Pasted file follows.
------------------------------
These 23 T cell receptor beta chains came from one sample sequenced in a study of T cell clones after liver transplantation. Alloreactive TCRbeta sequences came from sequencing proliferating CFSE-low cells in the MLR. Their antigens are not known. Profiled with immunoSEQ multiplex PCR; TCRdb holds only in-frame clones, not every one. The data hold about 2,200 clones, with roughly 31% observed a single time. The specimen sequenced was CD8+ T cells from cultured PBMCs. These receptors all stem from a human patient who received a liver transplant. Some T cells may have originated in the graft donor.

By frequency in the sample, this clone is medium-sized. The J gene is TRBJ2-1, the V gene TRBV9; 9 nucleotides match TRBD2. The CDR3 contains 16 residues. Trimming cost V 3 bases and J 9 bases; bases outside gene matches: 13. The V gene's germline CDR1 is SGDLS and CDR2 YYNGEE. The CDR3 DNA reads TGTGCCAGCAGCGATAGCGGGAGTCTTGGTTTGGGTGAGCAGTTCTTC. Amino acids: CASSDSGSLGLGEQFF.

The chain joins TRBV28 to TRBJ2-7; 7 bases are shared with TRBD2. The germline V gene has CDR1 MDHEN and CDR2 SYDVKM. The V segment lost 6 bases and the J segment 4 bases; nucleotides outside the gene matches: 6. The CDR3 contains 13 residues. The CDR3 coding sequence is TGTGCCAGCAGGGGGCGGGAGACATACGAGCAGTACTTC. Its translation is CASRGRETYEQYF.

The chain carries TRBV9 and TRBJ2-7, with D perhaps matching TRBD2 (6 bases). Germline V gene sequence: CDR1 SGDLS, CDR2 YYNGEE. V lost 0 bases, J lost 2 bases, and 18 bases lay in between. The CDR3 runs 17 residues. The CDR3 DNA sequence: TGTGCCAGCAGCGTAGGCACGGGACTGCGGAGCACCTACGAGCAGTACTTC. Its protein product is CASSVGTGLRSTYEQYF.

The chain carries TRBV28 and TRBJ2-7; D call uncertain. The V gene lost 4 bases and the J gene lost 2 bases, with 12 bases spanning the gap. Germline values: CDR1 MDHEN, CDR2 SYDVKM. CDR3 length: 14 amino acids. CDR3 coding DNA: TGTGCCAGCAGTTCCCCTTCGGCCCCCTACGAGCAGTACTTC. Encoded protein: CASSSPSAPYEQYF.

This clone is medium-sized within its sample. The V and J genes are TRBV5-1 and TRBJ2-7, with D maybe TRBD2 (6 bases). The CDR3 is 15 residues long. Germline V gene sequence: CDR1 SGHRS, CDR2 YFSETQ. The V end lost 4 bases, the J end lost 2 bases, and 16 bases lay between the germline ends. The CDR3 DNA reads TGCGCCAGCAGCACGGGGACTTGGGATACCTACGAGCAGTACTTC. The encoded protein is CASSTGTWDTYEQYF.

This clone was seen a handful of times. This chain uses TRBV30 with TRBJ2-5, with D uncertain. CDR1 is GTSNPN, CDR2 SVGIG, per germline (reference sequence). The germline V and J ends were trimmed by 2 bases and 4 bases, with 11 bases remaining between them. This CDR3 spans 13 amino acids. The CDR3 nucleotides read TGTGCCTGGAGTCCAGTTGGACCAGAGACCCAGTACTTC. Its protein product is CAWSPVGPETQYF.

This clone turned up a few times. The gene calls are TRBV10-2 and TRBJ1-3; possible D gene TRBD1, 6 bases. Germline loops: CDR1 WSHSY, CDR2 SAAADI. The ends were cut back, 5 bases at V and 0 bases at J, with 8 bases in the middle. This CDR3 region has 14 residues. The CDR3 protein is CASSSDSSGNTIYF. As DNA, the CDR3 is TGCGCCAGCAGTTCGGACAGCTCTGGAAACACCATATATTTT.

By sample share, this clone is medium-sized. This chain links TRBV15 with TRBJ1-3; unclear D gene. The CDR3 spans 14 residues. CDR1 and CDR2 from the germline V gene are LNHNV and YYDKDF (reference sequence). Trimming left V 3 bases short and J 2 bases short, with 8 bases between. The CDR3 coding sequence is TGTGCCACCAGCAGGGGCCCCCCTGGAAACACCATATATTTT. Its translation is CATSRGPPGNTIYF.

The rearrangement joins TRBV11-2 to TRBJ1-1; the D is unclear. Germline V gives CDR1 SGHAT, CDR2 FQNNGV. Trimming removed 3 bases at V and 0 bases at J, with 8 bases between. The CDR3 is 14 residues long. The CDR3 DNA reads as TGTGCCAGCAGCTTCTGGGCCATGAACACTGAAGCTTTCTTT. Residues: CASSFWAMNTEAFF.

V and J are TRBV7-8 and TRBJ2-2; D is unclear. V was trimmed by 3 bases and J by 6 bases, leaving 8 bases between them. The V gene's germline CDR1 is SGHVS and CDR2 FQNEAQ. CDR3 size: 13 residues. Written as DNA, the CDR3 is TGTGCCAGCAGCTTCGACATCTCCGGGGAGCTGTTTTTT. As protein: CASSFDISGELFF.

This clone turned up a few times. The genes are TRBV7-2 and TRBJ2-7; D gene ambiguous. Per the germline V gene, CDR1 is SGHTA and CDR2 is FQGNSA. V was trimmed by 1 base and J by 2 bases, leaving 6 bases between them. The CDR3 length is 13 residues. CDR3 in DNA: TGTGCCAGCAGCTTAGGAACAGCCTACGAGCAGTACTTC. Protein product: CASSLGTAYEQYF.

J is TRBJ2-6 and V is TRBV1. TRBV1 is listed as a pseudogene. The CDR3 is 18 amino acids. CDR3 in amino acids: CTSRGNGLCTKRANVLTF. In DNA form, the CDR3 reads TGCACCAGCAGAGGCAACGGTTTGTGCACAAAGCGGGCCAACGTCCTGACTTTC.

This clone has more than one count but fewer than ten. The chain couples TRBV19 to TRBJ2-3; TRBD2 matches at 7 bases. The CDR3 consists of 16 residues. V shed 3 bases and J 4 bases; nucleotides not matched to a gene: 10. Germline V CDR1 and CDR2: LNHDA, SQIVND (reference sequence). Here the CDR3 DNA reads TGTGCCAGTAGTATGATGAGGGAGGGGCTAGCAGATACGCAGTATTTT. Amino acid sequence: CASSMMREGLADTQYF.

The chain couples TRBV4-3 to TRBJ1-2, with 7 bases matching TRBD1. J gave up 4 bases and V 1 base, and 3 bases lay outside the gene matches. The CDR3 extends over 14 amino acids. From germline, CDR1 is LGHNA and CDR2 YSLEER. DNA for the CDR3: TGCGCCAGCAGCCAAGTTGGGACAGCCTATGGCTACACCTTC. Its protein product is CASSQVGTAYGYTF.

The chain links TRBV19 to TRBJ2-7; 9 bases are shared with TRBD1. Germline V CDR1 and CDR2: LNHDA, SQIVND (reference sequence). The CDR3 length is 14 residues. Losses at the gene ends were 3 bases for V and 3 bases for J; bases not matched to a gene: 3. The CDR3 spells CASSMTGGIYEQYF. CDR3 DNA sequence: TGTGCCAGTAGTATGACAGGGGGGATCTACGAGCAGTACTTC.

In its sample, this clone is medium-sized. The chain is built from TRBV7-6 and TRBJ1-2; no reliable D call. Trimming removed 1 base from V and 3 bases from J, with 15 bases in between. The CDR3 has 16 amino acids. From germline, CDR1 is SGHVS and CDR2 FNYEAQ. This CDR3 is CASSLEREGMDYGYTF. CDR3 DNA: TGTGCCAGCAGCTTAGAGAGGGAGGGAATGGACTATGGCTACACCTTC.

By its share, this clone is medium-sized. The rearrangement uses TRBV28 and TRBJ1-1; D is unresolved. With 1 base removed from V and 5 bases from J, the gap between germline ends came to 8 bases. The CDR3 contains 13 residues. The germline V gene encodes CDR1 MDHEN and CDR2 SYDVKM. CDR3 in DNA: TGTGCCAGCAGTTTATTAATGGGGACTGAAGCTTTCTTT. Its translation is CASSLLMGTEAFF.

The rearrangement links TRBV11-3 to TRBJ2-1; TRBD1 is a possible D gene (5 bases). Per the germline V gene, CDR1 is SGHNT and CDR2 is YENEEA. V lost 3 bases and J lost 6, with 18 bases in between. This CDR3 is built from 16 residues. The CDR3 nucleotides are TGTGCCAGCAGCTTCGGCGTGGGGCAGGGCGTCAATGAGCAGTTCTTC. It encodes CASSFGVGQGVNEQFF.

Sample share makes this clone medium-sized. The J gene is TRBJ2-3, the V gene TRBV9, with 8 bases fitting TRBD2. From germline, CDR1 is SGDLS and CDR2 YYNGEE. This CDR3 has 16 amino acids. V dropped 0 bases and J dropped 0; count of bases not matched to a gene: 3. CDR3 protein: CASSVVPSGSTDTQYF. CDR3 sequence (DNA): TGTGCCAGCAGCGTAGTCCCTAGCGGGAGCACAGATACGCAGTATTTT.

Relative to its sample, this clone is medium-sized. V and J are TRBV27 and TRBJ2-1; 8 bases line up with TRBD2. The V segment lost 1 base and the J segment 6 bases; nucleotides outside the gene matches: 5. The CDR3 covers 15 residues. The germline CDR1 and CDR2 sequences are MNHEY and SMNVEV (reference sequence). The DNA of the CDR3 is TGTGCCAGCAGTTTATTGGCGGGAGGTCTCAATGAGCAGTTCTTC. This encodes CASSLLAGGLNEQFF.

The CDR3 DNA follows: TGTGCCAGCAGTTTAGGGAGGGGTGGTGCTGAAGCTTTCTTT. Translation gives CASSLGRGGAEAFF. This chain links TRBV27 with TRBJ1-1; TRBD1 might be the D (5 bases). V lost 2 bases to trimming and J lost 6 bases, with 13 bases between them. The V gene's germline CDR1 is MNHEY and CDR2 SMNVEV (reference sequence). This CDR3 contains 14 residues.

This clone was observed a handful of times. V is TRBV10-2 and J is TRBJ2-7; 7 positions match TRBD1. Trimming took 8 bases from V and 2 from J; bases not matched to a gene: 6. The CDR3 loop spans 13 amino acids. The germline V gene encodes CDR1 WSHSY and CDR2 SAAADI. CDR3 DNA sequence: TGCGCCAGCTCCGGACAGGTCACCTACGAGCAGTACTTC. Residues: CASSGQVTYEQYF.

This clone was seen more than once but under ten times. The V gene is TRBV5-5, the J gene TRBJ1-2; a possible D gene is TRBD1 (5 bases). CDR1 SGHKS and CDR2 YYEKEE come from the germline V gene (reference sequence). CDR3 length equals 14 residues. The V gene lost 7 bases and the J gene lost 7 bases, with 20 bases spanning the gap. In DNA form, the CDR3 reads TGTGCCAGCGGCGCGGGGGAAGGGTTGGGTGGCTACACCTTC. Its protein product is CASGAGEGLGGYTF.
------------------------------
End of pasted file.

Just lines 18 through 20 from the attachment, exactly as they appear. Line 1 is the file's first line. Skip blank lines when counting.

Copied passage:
By its share, this clone is medium-sized. The rearrangement uses TRBV28 and TRBJ1-1; D is unresolved. With 1 base removed from V and 5 bases from J, the gap between germline ends came to 8 bases. The CDR3 contains 13 residues. The germline V gene encodes CDR1 MDHEN and CDR2 SYDVKM. CDR3 in DNA: TGTGCCAGCAGTTTATTAATGGGGACTGAAGCTTTCTTT. Its translation is CASSLLMGTEAFF.

The rearrangement links TRBV11-3 to TRBJ2-1; TRBD1 is a possible D gene (5 bases). Per the germline V gene, CDR1 is SGHNT and CDR2 is YENEEA. V lost 3 bases and J lost 6, with 18 bases in between. This CDR3 is built from 16 residues. The CDR3 nucleotides are TGTGCCAGCAGCTTCGGCGTGGGGCAGGGCGTCAATGAGCAGTTCTTC. It encodes CASSFGVGQGVNEQFF.

Sample share makes this clone medium-sized. The J gene is TRBJ2-3, the V gene TRBV9, with 8 bases fitting TRBD2. From germline, CDR1 is SGDLS and CDR2 YYNGEE. This CDR3 has 16 amino acids. V dropped 0 bases and J dropped 0; count of bases not matched to a gene: 3. CDR3 protein: CASSVVPSGSTDTQYF. CDR3 sequence (DNA): TGTGCCAGCAGCGTAGTCCCTAGCGGGAGCACAGATACGCAGTATTTT.